Brian Wilson Bears "Smile"

Beach Boy mastermind to unveil lost masterwork in London

May 23, 2003 12:00 AM ET

Thirty-seven years after he abandoned it, Brian Wilson will revive Smile onstage. He and his backing band the Wondermints will perform the Beach Boys' legendary lost album -- or, rather, Wilson's 2004 interpretation of what the uncompleted 1967 album eventually would have become -- at London's Royal Festival Hall, February 20-24th.

Smile was to be the follow-up to critical darling but commercial failure Pet Sounds. The then-twenty-four-year-old Wilson wrote the album with lyricist and arranger Van Dyke Parks, and described the elaborate work-in-progress as a "teenage symphony to God."

The rest of the Beach Boys, who were on tour singing the band's more standard surfing songs during much of Smile's creation, were less than enamored with Wilson and Van Dyke's symphony. Wilson, shaken by real pressures to produce hits and less rational factors such as believing that his song "Fire" was actually causing fires in his Los Angeles neighborhood, abandoned the project, though Smile tracks like "Heroes and Villians," "Cabinessence" and "Surf's Up" and "Wind Chimes" would be re-recorded for subsequent Beach Boys records.

To read the new issue of Rolling Stone online, plus the entire RS archive: Click Here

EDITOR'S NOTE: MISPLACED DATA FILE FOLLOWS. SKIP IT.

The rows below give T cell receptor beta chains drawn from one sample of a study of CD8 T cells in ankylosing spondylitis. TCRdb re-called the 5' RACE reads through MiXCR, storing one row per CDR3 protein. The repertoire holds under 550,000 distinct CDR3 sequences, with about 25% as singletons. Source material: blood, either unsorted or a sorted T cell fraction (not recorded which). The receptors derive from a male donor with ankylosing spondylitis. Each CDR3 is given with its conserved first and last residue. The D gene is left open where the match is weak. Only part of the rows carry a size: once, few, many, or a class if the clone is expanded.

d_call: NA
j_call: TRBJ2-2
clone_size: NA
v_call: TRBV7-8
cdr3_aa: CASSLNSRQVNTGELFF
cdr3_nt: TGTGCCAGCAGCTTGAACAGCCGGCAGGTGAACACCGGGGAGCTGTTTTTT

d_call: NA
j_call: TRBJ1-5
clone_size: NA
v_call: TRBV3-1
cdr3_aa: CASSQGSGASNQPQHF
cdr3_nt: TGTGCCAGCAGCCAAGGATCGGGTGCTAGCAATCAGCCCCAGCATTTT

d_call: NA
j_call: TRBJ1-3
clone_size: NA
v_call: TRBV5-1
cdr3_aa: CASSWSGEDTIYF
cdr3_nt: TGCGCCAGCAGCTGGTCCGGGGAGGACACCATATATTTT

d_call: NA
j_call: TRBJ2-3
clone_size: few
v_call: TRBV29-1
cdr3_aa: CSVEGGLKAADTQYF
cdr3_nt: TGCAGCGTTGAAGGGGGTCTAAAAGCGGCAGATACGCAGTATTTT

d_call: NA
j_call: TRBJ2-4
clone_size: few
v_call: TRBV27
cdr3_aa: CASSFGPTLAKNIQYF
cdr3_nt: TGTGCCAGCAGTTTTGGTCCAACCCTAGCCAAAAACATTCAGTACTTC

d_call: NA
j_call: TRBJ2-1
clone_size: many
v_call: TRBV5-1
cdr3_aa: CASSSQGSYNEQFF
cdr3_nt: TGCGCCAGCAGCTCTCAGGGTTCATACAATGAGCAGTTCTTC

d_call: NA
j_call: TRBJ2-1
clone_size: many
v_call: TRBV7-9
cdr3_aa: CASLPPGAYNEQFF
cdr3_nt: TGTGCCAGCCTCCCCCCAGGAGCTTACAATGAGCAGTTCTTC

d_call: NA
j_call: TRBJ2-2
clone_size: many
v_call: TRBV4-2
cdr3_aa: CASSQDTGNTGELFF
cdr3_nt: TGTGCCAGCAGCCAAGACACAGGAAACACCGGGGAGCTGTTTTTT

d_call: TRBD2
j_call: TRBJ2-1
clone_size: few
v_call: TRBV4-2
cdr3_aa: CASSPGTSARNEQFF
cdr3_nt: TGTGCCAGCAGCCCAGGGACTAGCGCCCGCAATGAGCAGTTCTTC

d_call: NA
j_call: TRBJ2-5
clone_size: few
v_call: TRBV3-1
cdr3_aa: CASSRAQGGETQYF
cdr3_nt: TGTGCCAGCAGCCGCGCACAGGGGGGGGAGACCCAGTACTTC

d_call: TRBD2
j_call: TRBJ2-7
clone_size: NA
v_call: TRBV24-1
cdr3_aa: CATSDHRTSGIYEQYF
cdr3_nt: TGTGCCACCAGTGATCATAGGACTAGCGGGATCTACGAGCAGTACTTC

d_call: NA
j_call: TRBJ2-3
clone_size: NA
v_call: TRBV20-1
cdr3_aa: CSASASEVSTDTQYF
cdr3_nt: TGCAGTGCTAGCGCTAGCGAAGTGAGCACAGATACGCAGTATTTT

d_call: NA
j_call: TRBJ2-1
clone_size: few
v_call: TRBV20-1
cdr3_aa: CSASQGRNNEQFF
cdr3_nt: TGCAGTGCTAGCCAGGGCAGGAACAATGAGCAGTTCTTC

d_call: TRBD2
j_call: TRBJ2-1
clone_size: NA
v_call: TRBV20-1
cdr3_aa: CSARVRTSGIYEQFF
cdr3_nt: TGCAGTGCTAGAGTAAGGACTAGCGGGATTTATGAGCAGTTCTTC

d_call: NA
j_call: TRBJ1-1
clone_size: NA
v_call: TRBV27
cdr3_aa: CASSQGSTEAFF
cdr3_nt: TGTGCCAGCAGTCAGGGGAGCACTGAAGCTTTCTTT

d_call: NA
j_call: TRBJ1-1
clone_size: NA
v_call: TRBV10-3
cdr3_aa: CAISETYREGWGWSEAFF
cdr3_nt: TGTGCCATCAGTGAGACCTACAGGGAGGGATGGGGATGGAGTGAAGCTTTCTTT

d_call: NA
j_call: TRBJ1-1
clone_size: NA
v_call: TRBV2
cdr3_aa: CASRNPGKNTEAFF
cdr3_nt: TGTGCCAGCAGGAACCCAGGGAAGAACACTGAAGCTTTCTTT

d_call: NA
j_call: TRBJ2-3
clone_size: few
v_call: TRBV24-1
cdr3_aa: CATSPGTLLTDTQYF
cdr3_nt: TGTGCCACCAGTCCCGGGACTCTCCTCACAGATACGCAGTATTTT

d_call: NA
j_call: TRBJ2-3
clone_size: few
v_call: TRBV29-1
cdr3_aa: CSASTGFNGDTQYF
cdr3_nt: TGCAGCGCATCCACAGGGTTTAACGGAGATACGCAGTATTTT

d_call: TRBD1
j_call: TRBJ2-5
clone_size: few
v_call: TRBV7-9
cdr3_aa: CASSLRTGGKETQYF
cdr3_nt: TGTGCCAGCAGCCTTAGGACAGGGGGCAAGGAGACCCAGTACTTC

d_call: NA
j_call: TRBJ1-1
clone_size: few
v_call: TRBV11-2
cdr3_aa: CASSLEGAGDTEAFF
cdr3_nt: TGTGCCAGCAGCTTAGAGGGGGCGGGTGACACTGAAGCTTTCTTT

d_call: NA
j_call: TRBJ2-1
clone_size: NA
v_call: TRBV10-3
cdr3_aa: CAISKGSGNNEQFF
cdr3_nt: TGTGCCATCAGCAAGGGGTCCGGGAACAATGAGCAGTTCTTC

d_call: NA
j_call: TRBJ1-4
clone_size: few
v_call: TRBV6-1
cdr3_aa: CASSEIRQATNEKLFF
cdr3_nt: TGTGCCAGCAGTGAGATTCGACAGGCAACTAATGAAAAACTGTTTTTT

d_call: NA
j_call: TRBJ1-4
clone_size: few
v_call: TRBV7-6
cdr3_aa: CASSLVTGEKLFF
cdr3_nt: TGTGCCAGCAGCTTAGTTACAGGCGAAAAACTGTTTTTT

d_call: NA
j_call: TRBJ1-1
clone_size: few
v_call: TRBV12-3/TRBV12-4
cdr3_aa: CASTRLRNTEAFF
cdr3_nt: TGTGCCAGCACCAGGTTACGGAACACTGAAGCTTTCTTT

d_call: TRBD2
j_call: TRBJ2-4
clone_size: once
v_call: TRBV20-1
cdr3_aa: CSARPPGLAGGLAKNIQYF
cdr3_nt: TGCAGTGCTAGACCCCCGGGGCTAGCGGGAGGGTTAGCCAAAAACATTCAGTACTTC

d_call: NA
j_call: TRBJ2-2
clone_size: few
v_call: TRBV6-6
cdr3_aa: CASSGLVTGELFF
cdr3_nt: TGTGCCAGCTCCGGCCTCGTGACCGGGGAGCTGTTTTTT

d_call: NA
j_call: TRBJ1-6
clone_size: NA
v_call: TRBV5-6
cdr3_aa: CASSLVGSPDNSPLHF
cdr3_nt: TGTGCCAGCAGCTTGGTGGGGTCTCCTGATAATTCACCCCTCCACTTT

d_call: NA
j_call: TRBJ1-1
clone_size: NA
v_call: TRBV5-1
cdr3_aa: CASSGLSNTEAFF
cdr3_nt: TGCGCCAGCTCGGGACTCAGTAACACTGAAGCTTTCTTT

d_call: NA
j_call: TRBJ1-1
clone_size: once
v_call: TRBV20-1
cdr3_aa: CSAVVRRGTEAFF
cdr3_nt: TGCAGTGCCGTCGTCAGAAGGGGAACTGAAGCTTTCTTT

Music Main Next
Around the Web
Powered By ZergNet
Daily Newsletter

Get the latest RS news in your inbox.

Sign up to receive the Rolling Stone newsletter and special offers from RS and its
marketing partners.


We may use your e-mail address to send you the newsletter and offers that may interest you, on behalf of Rolling Stone and its partners. For more information please read our Privacy Policy.

Song Stories

“Long Walk Home”

Bruce Springsteen | 2007

When the subject of this mournful song returns home, he hardly recognizes his town. Springsteen told Rolling Stone the alienation the man feels is a metaphor for life in a politically altered post-9/11 America. “Who would have ever thought we’d live in a country without habeas corpus?” he said. “That’s Orwellian. That’s what political hysteria is about and how effective it is. I felt it in myself. You get frightened for your family, for your home. And you realize how countries can move way off course, very far from democratic ideals.”

More Song Stories entries »